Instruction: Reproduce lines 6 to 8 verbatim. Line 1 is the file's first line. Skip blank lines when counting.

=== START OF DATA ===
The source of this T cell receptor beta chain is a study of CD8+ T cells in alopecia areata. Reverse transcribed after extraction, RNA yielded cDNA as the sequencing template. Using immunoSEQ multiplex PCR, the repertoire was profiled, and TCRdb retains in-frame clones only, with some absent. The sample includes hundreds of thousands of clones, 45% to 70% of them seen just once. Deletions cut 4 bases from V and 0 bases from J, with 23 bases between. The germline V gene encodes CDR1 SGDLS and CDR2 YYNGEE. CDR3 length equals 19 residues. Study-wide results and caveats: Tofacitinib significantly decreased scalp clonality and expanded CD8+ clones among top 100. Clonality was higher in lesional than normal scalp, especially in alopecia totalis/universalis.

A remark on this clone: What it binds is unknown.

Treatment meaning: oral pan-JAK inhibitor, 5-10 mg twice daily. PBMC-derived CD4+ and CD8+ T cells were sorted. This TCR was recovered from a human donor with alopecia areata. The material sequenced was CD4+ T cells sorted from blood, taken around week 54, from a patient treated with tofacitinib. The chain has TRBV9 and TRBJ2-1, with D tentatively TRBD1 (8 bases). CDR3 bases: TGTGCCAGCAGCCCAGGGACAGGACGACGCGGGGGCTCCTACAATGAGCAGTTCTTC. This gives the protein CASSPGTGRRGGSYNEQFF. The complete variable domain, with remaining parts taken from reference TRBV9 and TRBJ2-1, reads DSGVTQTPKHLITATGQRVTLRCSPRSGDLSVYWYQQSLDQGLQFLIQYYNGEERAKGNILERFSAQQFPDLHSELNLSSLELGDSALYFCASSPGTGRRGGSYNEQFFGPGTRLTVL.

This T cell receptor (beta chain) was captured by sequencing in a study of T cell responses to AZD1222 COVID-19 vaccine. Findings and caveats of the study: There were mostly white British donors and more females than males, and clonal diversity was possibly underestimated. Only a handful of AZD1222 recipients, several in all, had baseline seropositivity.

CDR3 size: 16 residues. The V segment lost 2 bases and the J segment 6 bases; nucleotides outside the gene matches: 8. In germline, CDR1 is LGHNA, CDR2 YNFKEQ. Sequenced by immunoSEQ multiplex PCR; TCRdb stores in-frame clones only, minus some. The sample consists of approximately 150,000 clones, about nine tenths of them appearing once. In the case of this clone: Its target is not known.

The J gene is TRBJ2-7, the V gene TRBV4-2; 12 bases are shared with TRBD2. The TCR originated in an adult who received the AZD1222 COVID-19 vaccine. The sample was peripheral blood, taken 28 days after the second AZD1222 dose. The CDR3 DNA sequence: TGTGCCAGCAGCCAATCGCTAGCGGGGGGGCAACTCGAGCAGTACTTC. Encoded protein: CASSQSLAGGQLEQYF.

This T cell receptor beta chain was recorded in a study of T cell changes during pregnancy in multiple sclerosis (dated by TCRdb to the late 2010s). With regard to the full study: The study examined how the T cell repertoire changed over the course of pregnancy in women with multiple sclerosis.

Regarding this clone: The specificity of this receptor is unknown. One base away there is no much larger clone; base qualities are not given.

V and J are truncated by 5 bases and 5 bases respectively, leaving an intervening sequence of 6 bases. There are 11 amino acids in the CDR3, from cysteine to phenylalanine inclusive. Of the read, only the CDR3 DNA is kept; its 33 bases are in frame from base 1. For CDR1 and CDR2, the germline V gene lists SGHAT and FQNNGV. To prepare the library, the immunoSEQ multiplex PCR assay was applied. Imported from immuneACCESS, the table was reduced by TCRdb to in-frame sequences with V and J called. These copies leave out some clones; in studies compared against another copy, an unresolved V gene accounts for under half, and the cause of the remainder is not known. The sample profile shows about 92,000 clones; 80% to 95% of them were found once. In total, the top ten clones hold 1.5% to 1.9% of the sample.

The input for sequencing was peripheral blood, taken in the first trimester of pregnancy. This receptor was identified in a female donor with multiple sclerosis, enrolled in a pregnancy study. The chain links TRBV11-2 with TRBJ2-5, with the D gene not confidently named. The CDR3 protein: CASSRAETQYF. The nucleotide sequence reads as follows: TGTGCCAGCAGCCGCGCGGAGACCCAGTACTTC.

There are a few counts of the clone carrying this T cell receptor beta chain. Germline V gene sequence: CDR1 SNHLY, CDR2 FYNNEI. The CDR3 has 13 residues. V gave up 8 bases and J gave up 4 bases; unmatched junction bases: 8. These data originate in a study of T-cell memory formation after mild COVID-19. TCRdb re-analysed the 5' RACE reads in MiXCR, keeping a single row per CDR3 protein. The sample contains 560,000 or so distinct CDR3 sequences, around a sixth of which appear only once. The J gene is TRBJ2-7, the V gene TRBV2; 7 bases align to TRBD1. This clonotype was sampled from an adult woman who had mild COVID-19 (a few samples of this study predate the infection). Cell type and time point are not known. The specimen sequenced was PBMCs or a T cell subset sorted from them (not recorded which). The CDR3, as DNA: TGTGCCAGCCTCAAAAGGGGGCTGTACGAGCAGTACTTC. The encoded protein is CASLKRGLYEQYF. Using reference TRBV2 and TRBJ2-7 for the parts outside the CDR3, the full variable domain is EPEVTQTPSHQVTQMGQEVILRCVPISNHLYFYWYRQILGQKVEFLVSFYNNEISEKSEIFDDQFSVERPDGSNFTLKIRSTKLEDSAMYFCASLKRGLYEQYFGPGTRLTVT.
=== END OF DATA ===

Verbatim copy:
The J gene is TRBJ2-7, the V gene TRBV4-2; 12 bases are shared with TRBD2. The TCR originated in an adult who received the AZD1222 COVID-19 vaccine. The sample was peripheral blood, taken 28 days after the second AZD1222 dose. The CDR3 DNA sequence: TGTGCCAGCAGCCAATCGCTAGCGGGGGGGCAACTCGAGCAGTACTTC. Encoded protein: CASSQSLAGGQLEQYF.

This T cell receptor beta chain was recorded in a study of T cell changes during pregnancy in multiple sclerosis (dated by TCRdb to the late 2010s). With regard to the full study: The study examined how the T cell repertoire changed over the course of pregnancy in women with multiple sclerosis.

Regarding this clone: The specificity of this receptor is unknown. One base away there is no much larger clone; base qualities are not given.